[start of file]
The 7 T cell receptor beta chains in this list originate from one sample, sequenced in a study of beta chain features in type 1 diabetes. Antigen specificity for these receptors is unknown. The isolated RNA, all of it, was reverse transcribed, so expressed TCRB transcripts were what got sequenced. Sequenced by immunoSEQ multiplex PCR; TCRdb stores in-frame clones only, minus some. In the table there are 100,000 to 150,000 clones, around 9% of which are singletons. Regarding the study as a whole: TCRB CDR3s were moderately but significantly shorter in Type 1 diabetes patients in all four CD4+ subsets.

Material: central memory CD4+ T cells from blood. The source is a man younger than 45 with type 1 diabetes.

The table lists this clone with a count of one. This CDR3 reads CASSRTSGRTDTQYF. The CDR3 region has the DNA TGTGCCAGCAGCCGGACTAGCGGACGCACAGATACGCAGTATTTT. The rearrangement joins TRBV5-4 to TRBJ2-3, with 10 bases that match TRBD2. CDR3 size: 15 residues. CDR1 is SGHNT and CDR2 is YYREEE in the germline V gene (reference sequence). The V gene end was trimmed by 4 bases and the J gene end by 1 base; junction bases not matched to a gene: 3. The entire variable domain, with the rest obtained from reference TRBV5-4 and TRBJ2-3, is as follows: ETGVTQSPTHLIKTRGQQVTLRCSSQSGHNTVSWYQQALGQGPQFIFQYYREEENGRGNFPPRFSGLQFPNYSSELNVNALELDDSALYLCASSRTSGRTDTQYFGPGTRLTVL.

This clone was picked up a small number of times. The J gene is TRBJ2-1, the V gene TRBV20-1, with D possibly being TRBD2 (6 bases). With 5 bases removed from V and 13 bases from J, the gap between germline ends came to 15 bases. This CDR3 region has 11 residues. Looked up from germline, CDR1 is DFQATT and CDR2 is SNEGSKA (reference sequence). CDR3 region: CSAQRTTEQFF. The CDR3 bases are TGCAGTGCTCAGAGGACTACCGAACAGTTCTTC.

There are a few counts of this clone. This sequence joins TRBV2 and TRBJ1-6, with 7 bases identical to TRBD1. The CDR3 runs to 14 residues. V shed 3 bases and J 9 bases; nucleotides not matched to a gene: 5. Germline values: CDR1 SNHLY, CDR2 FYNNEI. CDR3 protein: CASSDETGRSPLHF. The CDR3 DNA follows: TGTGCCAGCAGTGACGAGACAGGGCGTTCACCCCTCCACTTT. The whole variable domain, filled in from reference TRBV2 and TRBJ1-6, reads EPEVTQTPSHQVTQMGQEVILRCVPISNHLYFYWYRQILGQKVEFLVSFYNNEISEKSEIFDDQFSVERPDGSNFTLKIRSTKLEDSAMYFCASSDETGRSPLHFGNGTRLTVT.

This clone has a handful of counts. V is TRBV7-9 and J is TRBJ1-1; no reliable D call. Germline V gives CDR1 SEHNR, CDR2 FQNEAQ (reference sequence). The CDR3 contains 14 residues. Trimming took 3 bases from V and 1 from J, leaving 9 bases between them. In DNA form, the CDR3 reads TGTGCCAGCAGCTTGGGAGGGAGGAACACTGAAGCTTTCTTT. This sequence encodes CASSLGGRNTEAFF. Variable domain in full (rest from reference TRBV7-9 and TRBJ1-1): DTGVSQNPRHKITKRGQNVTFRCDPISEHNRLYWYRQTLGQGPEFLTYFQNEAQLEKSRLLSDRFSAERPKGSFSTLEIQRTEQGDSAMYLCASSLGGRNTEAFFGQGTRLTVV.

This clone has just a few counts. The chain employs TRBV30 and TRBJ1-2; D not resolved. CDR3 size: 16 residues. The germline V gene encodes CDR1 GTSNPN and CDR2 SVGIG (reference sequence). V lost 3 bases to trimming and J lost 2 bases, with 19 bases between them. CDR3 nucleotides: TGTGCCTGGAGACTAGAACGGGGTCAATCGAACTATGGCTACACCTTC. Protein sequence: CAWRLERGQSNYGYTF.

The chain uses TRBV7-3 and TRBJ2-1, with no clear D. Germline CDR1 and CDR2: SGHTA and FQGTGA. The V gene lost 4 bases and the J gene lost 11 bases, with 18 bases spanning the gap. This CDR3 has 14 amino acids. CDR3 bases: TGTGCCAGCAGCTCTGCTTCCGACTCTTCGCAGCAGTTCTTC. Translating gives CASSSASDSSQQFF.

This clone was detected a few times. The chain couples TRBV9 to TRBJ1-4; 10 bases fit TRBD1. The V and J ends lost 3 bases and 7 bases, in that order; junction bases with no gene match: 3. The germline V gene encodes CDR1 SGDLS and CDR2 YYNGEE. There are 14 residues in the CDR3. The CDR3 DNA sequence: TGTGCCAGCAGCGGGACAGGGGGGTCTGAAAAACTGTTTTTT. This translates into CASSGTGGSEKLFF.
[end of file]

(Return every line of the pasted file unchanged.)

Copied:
The 7 T cell receptor beta chains in this list originate from one sample, sequenced in a study of beta chain features in type 1 diabetes. Antigen specificity for these receptors is unknown. The isolated RNA, all of it, was reverse transcribed, so expressed TCRB transcripts were what got sequenced. Sequenced by immunoSEQ multiplex PCR; TCRdb stores in-frame clones only, minus some. In the table there are 100,000 to 150,000 clones, around 9% of which are singletons. Regarding the study as a whole: TCRB CDR3s were moderately but significantly shorter in Type 1 diabetes patients in all four CD4+ subsets.

Material: central memory CD4+ T cells from blood. The source is a man younger than 45 with type 1 diabetes.

The table lists this clone with a count of one. This CDR3 reads CASSRTSGRTDTQYF. The CDR3 region has the DNA TGTGCCAGCAGCCGGACTAGCGGACGCACAGATACGCAGTATTTT. The rearrangement joins TRBV5-4 to TRBJ2-3, with 10 bases that match TRBD2. CDR3 size: 15 residues. CDR1 is SGHNT and CDR2 is YYREEE in the germline V gene (reference sequence). The V gene end was trimmed by 4 bases and the J gene end by 1 base; junction bases not matched to a gene: 3. The entire variable domain, with the rest obtained from reference TRBV5-4 and TRBJ2-3, is as follows: ETGVTQSPTHLIKTRGQQVTLRCSSQSGHNTVSWYQQALGQGPQFIFQYYREEENGRGNFPPRFSGLQFPNYSSELNVNALELDDSALYLCASSRTSGRTDTQYFGPGTRLTVL.

This clone was picked up a small number of times. The J gene is TRBJ2-1, the V gene TRBV20-1, with D possibly being TRBD2 (6 bases). With 5 bases removed from V and 13 bases from J, the gap between germline ends came to 15 bases. This CDR3 region has 11 residues. Looked up from germline, CDR1 is DFQATT and CDR2 is SNEGSKA (reference sequence). CDR3 region: CSAQRTTEQFF. The CDR3 bases are TGCAGTGCTCAGAGGACTACCGAACAGTTCTTC.

There are a few counts of this clone. This sequence joins TRBV2 and TRBJ1-6, with 7 bases identical to TRBD1. The CDR3 runs to 14 residues. V shed 3 bases and J 9 bases; nucleotides not matched to a gene: 5. Germline values: CDR1 SNHLY, CDR2 FYNNEI. CDR3 protein: CASSDETGRSPLHF. The CDR3 DNA follows: TGTGCCAGCAGTGACGAGACAGGGCGTTCACCCCTCCACTTT. The whole variable domain, filled in from reference TRBV2 and TRBJ1-6, reads EPEVTQTPSHQVTQMGQEVILRCVPISNHLYFYWYRQILGQKVEFLVSFYNNEISEKSEIFDDQFSVERPDGSNFTLKIRSTKLEDSAMYFCASSDETGRSPLHFGNGTRLTVT.

This clone has a handful of counts. V is TRBV7-9 and J is TRBJ1-1; no reliable D call. Germline V gives CDR1 SEHNR, CDR2 FQNEAQ (reference sequence). The CDR3 contains 14 residues. Trimming took 3 bases from V and 1 from J, leaving 9 bases between them. In DNA form, the CDR3 reads TGTGCCAGCAGCTTGGGAGGGAGGAACACTGAAGCTTTCTTT. This sequence encodes CASSLGGRNTEAFF. Variable domain in full (rest from reference TRBV7-9 and TRBJ1-1): DTGVSQNPRHKITKRGQNVTFRCDPISEHNRLYWYRQTLGQGPEFLTYFQNEAQLEKSRLLSDRFSAERPKGSFSTLEIQRTEQGDSAMYLCASSLGGRNTEAFFGQGTRLTVV.

This clone has just a few counts. The chain employs TRBV30 and TRBJ1-2; D not resolved. CDR3 size: 16 residues. The germline V gene encodes CDR1 GTSNPN and CDR2 SVGIG (reference sequence). V lost 3 bases to trimming and J lost 2 bases, with 19 bases between them. CDR3 nucleotides: TGTGCCTGGAGACTAGAACGGGGTCAATCGAACTATGGCTACACCTTC. Protein sequence: CAWRLERGQSNYGYTF.

The chain uses TRBV7-3 and TRBJ2-1, with no clear D. Germline CDR1 and CDR2: SGHTA and FQGTGA. The V gene lost 4 bases and the J gene lost 11 bases, with 18 bases spanning the gap. This CDR3 has 14 amino acids. CDR3 bases: TGTGCCAGCAGCTCTGCTTCCGACTCTTCGCAGCAGTTCTTC. Translating gives CASSSASDSSQQFF.

This clone was detected a few times. The chain couples TRBV9 to TRBJ1-4; 10 bases fit TRBD1. The V and J ends lost 3 bases and 7 bases, in that order; junction bases with no gene match: 3. The germline V gene encodes CDR1 SGDLS and CDR2 YYNGEE. There are 14 residues in the CDR3. The CDR3 DNA sequence: TGTGCCAGCAGCGGGACAGGGGGGTCTGAAAAACTGTTTTTT. This translates into CASSGTGGSEKLFF.